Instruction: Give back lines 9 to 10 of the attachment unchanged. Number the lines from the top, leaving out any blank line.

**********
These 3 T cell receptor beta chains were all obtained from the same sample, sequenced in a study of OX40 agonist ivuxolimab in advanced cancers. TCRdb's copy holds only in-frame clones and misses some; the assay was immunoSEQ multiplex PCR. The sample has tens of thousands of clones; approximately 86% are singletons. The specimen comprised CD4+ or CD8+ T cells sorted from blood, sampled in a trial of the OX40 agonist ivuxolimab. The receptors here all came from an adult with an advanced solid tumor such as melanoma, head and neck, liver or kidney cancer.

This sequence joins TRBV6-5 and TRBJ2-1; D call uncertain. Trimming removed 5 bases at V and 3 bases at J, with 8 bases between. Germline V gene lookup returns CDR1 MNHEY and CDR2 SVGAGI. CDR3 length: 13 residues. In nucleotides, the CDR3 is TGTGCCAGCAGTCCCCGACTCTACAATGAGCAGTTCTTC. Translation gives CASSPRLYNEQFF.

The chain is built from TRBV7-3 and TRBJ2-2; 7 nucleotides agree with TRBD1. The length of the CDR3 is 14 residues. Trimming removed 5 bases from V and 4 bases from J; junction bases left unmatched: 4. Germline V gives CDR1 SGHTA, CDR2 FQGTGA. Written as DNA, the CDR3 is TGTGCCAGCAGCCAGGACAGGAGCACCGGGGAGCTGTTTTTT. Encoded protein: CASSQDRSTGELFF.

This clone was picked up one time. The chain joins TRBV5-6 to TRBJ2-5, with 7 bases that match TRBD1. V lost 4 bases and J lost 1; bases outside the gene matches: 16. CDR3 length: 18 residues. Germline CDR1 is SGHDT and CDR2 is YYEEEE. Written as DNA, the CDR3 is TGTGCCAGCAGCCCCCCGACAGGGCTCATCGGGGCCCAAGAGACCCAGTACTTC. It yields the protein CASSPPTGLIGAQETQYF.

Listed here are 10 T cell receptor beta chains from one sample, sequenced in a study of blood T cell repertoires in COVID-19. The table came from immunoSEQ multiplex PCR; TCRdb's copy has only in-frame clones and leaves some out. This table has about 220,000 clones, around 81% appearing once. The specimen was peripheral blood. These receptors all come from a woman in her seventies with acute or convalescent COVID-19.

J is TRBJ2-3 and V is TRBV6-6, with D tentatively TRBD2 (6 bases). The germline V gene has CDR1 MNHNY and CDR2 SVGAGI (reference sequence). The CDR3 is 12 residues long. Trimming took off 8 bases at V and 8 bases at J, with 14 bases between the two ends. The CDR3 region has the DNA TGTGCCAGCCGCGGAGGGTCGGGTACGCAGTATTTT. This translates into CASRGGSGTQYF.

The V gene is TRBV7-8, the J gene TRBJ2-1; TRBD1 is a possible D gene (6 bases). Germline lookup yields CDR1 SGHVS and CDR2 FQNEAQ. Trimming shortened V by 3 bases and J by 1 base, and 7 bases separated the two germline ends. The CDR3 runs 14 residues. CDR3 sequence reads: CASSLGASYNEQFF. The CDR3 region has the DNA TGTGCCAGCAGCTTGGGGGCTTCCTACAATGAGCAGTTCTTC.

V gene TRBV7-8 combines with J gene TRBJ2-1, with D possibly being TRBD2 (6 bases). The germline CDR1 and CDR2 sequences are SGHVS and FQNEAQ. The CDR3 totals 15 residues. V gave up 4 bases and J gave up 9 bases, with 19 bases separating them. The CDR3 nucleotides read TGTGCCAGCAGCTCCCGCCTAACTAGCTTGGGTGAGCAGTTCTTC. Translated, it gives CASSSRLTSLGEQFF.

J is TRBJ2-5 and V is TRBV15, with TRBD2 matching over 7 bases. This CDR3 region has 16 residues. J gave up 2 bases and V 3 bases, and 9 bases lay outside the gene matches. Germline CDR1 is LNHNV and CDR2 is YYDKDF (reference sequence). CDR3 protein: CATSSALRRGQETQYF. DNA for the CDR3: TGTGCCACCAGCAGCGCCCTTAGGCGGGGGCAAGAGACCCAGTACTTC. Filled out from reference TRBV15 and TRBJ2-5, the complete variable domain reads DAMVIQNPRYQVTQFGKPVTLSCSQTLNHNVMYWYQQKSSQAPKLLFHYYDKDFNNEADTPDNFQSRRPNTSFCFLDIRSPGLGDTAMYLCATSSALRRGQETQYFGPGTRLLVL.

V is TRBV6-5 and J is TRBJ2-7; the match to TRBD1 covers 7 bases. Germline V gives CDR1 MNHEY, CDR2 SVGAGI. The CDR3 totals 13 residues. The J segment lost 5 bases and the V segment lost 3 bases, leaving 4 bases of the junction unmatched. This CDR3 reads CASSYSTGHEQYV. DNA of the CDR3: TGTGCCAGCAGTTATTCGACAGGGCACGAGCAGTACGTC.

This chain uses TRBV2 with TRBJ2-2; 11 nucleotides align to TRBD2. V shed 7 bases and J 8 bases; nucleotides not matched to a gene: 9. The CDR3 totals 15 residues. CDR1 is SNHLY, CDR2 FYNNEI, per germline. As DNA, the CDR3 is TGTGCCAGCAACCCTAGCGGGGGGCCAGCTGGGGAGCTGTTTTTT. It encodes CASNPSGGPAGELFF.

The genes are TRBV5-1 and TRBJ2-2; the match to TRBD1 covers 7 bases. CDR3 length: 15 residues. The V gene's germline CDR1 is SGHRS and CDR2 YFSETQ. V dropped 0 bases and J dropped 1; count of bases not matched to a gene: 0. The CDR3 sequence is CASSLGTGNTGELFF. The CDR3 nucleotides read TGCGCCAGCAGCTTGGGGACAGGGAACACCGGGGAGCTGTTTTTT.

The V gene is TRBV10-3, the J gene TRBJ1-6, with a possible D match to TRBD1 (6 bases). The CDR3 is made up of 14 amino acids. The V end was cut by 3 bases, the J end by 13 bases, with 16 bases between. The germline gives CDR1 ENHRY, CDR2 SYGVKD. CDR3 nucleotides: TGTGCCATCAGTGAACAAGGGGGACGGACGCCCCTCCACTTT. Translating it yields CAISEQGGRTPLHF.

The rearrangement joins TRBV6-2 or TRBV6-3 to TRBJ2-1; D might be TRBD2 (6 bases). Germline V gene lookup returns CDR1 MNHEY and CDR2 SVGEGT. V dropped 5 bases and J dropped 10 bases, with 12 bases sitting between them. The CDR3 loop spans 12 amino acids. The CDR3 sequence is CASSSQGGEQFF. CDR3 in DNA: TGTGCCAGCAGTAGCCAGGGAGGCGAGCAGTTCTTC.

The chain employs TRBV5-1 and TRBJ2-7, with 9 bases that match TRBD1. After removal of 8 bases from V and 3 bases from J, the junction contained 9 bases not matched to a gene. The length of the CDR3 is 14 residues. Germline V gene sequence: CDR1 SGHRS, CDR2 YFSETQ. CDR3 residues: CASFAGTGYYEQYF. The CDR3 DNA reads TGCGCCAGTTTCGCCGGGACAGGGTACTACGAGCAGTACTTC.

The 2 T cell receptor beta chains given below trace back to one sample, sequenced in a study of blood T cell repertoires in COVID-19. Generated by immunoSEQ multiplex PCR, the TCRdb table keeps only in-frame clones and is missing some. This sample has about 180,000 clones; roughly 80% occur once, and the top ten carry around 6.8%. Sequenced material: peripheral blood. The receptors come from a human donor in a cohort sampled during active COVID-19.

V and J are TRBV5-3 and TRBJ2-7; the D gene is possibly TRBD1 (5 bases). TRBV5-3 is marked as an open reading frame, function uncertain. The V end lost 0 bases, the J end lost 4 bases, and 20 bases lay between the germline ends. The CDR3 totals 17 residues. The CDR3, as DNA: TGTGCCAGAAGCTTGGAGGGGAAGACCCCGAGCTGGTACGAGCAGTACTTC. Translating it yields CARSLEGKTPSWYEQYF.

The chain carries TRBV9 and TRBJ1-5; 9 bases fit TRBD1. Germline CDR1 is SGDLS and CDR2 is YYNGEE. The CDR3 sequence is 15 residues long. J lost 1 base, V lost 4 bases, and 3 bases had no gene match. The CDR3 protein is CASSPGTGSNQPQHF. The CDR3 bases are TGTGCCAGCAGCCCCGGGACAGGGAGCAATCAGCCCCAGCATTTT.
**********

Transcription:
J is TRBJ2-5 and V is TRBV15, with TRBD2 matching over 7 bases. This CDR3 region has 16 residues. J gave up 2 bases and V 3 bases, and 9 bases lay outside the gene matches. Germline CDR1 is LNHNV and CDR2 is YYDKDF (reference sequence). CDR3 protein: CATSSALRRGQETQYF. DNA for the CDR3: TGTGCCACCAGCAGCGCCCTTAGGCGGGGGCAAGAGACCCAGTACTTC. Filled out from reference TRBV15 and TRBJ2-5, the complete variable domain reads DAMVIQNPRYQVTQFGKPVTLSCSQTLNHNVMYWYQQKSSQAPKLLFHYYDKDFNNEADTPDNFQSRRPNTSFCFLDIRSPGLGDTAMYLCATSSALRRGQETQYFGPGTRLLVL.

V is TRBV6-5 and J is TRBJ2-7; the match to TRBD1 covers 7 bases. Germline V gives CDR1 MNHEY, CDR2 SVGAGI. The CDR3 totals 13 residues. The J segment lost 5 bases and the V segment lost 3 bases, leaving 4 bases of the junction unmatched. This CDR3 reads CASSYSTGHEQYV. DNA of the CDR3: TGTGCCAGCAGTTATTCGACAGGGCACGAGCAGTACGTC.